Childhood cancer survivors at risk for subsequent neoplasms later in life
the ONA take:
Survivors of childhood cancer remain at increased risk for treatment-related subsequent neoplasms, even after the age of 40, according to a new study published online ahead of print in the Journal of Clinical Oncology.
Previous research has shown that survivors of childhood cancer have an increased risk for subsequent neoplasms, but there is limited evidence demonstrating the risk after age 40.
For the study, researchers analyzed data from 14,364 childhood cancer survivors diagnosed between 1970 and 1986. Of those, 3,171 had reached age 40 or older at the time of last contact.
Results showed that 679 subsequent neoplasms were diagnosed in patients 40 years of age and older. Of those, 196 were subsequent malignant neoplasms, 419 were nonmelanoma skin cancers, 21 were nonmalignant meningiomas, and 43 were other benign neoplasms.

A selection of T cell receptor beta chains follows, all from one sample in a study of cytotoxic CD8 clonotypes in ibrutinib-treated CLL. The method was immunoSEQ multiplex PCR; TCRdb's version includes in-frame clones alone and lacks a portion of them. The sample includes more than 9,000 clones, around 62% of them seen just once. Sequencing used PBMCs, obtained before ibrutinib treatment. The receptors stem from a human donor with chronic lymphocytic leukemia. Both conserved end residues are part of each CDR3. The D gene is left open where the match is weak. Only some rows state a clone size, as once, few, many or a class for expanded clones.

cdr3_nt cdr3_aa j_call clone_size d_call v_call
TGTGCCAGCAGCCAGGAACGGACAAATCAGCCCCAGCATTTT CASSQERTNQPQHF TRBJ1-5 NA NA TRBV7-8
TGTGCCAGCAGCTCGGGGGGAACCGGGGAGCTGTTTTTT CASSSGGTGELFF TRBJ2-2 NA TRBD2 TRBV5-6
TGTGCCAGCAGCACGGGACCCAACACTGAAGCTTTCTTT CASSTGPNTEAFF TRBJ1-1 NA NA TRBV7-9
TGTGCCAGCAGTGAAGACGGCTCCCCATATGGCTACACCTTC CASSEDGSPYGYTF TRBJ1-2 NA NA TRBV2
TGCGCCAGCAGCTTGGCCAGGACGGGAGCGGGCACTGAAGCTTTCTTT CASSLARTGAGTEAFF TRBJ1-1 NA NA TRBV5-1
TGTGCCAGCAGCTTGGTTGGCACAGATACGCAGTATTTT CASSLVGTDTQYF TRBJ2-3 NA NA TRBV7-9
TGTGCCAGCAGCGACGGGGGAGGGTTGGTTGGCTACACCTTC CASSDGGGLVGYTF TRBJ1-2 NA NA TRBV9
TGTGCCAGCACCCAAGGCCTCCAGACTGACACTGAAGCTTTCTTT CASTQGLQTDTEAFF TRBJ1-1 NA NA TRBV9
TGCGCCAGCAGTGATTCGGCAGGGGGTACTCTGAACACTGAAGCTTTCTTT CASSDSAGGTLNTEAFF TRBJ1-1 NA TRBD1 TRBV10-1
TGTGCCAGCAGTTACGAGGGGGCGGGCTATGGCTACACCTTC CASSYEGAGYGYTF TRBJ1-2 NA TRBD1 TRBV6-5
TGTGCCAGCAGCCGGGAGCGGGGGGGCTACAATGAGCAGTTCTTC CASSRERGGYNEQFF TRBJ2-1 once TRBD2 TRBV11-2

Researchers found that survivors were more than twice as likely to develop a subsequent neoplasm after the age of 40 compared with the general population.
Specifically, childhood cancer survivors had a higher risk for breast cancer, renal cancer, soft tissue sarcoma, and thyroid cancer. Being a female and having underwent radiation were associated with an increased risk for subsequent neoplasms after age 40, as well.
The findings suggest that childhood cancer survivors should be monitored for subsequent cancers for their lifetime.
Survivors of childhood cancer remain at increased risk for treatment-related subsequent neoplasms, even after the age of 40.
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